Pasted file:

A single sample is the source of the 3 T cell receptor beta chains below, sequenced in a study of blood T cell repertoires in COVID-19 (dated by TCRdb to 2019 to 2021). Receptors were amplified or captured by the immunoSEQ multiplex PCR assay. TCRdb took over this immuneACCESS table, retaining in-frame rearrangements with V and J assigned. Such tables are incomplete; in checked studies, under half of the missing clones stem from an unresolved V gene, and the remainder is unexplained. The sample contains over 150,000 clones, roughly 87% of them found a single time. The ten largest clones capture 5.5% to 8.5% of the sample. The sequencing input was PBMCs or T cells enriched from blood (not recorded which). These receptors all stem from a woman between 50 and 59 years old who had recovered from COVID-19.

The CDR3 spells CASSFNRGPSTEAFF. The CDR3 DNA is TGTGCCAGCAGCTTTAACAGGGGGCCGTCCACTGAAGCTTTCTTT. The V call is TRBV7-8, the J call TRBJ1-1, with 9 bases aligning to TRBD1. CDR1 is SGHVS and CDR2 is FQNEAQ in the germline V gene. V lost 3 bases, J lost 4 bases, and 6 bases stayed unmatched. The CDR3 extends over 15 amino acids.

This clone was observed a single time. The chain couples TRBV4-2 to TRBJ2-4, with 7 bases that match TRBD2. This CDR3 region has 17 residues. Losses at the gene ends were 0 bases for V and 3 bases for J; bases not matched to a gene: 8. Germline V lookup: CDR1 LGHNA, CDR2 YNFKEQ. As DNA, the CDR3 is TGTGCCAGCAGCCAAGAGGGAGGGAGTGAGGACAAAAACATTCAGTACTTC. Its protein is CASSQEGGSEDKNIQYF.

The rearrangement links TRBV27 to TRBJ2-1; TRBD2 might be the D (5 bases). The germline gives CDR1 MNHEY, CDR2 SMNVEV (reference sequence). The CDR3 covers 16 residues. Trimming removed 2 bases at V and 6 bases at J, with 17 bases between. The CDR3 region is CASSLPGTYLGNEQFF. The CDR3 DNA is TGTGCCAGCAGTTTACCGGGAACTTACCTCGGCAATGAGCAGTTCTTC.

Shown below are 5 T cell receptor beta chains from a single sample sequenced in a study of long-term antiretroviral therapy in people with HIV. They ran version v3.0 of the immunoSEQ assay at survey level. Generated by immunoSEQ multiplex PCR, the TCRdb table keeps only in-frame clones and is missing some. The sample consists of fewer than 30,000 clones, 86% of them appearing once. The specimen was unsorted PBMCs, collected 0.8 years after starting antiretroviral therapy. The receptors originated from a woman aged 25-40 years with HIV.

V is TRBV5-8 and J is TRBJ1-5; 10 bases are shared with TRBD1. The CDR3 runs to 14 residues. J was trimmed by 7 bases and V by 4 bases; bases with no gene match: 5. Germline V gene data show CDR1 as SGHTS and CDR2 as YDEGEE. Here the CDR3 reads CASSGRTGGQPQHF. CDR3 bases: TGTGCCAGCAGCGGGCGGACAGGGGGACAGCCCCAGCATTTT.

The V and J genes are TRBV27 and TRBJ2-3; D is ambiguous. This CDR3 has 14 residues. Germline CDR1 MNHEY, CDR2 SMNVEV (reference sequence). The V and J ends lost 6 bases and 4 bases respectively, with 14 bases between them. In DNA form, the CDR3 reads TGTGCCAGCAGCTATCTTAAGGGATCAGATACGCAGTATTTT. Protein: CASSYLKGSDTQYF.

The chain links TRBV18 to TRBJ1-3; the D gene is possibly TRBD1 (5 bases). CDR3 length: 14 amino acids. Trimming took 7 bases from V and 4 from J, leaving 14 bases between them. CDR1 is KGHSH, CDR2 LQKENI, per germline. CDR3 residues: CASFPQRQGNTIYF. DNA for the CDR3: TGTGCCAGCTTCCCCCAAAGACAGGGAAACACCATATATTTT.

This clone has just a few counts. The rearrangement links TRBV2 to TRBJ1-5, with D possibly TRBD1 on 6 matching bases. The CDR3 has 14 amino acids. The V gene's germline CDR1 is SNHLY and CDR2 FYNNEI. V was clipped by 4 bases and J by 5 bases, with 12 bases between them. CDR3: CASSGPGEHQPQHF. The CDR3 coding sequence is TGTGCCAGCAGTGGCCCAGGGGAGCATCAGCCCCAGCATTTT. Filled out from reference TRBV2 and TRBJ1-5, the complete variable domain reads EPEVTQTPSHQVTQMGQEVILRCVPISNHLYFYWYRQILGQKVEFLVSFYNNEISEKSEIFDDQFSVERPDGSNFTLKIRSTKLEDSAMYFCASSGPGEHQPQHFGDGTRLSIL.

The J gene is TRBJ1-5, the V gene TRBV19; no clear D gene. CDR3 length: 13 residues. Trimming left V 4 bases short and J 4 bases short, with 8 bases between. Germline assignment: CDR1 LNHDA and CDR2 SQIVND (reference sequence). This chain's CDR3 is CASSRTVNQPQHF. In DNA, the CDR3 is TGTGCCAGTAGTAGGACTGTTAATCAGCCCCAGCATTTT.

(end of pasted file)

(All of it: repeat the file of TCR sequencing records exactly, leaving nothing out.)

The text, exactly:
A single sample is the source of the 3 T cell receptor beta chains below, sequenced in a study of blood T cell repertoires in COVID-19 (dated by TCRdb to 2019 to 2021). Receptors were amplified or captured by the immunoSEQ multiplex PCR assay. TCRdb took over this immuneACCESS table, retaining in-frame rearrangements with V and J assigned. Such tables are incomplete; in checked studies, under half of the missing clones stem from an unresolved V gene, and the remainder is unexplained. The sample contains over 150,000 clones, roughly 87% of them found a single time. The ten largest clones capture 5.5% to 8.5% of the sample. The sequencing input was PBMCs or T cells enriched from blood (not recorded which). These receptors all stem from a woman between 50 and 59 years old who had recovered from COVID-19.

The CDR3 spells CASSFNRGPSTEAFF. The CDR3 DNA is TGTGCCAGCAGCTTTAACAGGGGGCCGTCCACTGAAGCTTTCTTT. The V call is TRBV7-8, the J call TRBJ1-1, with 9 bases aligning to TRBD1. CDR1 is SGHVS and CDR2 is FQNEAQ in the germline V gene. V lost 3 bases, J lost 4 bases, and 6 bases stayed unmatched. The CDR3 extends over 15 amino acids.

This clone was observed a single time. The chain couples TRBV4-2 to TRBJ2-4, with 7 bases that match TRBD2. This CDR3 region has 17 residues. Losses at the gene ends were 0 bases for V and 3 bases for J; bases not matched to a gene: 8. Germline V lookup: CDR1 LGHNA, CDR2 YNFKEQ. As DNA, the CDR3 is TGTGCCAGCAGCCAAGAGGGAGGGAGTGAGGACAAAAACATTCAGTACTTC. Its protein is CASSQEGGSEDKNIQYF.

The rearrangement links TRBV27 to TRBJ2-1; TRBD2 might be the D (5 bases). The germline gives CDR1 MNHEY, CDR2 SMNVEV (reference sequence). The CDR3 covers 16 residues. Trimming removed 2 bases at V and 6 bases at J, with 17 bases between. The CDR3 region is CASSLPGTYLGNEQFF. The CDR3 DNA is TGTGCCAGCAGTTTACCGGGAACTTACCTCGGCAATGAGCAGTTCTTC.

Shown below are 5 T cell receptor beta chains from a single sample sequenced in a study of long-term antiretroviral therapy in people with HIV. They ran version v3.0 of the immunoSEQ assay at survey level. Generated by immunoSEQ multiplex PCR, the TCRdb table keeps only in-frame clones and is missing some. The sample consists of fewer than 30,000 clones, 86% of them appearing once. The specimen was unsorted PBMCs, collected 0.8 years after starting antiretroviral therapy. The receptors originated from a woman aged 25-40 years with HIV.

V is TRBV5-8 and J is TRBJ1-5; 10 bases are shared with TRBD1. The CDR3 runs to 14 residues. J was trimmed by 7 bases and V by 4 bases; bases with no gene match: 5. Germline V gene data show CDR1 as SGHTS and CDR2 as YDEGEE. Here the CDR3 reads CASSGRTGGQPQHF. CDR3 bases: TGTGCCAGCAGCGGGCGGACAGGGGGACAGCCCCAGCATTTT.

The V and J genes are TRBV27 and TRBJ2-3; D is ambiguous. This CDR3 has 14 residues. Germline CDR1 MNHEY, CDR2 SMNVEV (reference sequence). The V and J ends lost 6 bases and 4 bases respectively, with 14 bases between them. In DNA form, the CDR3 reads TGTGCCAGCAGCTATCTTAAGGGATCAGATACGCAGTATTTT. Protein: CASSYLKGSDTQYF.

The chain links TRBV18 to TRBJ1-3; the D gene is possibly TRBD1 (5 bases). CDR3 length: 14 amino acids. Trimming took 7 bases from V and 4 from J, leaving 14 bases between them. CDR1 is KGHSH, CDR2 LQKENI, per germline. CDR3 residues: CASFPQRQGNTIYF. DNA for the CDR3: TGTGCCAGCTTCCCCCAAAGACAGGGAAACACCATATATTTT.

This clone has just a few counts. The rearrangement links TRBV2 to TRBJ1-5, with D possibly TRBD1 on 6 matching bases. The CDR3 has 14 amino acids. The V gene's germline CDR1 is SNHLY and CDR2 FYNNEI. V was clipped by 4 bases and J by 5 bases, with 12 bases between them. CDR3: CASSGPGEHQPQHF. The CDR3 coding sequence is TGTGCCAGCAGTGGCCCAGGGGAGCATCAGCCCCAGCATTTT. Filled out from reference TRBV2 and TRBJ1-5, the complete variable domain reads EPEVTQTPSHQVTQMGQEVILRCVPISNHLYFYWYRQILGQKVEFLVSFYNNEISEKSEIFDDQFSVERPDGSNFTLKIRSTKLEDSAMYFCASSGPGEHQPQHFGDGTRLSIL.

The J gene is TRBJ1-5, the V gene TRBV19; no clear D gene. CDR3 length: 13 residues. Trimming left V 4 bases short and J 4 bases short, with 8 bases between. Germline assignment: CDR1 LNHDA and CDR2 SQIVND (reference sequence). This chain's CDR3 is CASSRTVNQPQHF. In DNA, the CDR3 is TGTGCCAGTAGTAGGACTGTTAATCAGCCCCAGCATTTT.